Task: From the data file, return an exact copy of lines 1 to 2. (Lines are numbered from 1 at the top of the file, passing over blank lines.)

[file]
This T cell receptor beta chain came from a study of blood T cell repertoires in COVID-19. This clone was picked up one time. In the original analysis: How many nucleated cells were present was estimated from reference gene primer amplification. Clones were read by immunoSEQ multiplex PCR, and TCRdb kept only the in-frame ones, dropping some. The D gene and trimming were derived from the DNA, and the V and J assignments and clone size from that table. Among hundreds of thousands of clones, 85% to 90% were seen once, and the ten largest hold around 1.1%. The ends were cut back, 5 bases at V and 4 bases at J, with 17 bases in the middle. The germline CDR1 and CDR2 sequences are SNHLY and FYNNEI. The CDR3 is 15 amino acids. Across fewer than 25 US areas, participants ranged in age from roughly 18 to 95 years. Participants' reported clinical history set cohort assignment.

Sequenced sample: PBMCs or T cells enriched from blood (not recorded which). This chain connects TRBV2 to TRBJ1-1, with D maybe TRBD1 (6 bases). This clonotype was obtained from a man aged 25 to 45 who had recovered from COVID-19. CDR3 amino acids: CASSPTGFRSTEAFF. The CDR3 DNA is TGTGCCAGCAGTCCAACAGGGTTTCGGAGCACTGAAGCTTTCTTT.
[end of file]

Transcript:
This T cell receptor beta chain came from a study of blood T cell repertoires in COVID-19. This clone was picked up one time. In the original analysis: How many nucleated cells were present was estimated from reference gene primer amplification. Clones were read by immunoSEQ multiplex PCR, and TCRdb kept only the in-frame ones, dropping some. The D gene and trimming were derived from the DNA, and the V and J assignments and clone size from that table. Among hundreds of thousands of clones, 85% to 90% were seen once, and the ten largest hold around 1.1%. The ends were cut back, 5 bases at V and 4 bases at J, with 17 bases in the middle. The germline CDR1 and CDR2 sequences are SNHLY and FYNNEI. The CDR3 is 15 amino acids. Across fewer than 25 US areas, participants ranged in age from roughly 18 to 95 years. Participants' reported clinical history set cohort assignment.

Sequenced sample: PBMCs or T cells enriched from blood (not recorded which). This chain connects TRBV2 to TRBJ1-1, with D maybe TRBD1 (6 bases). This clonotype was obtained from a man aged 25 to 45 who had recovered from COVID-19. CDR3 amino acids: CASSPTGFRSTEAFF. The CDR3 DNA is TGTGCCAGCAGTCCAACAGGGTTTCGGAGCACTGAAGCTTTCTTT.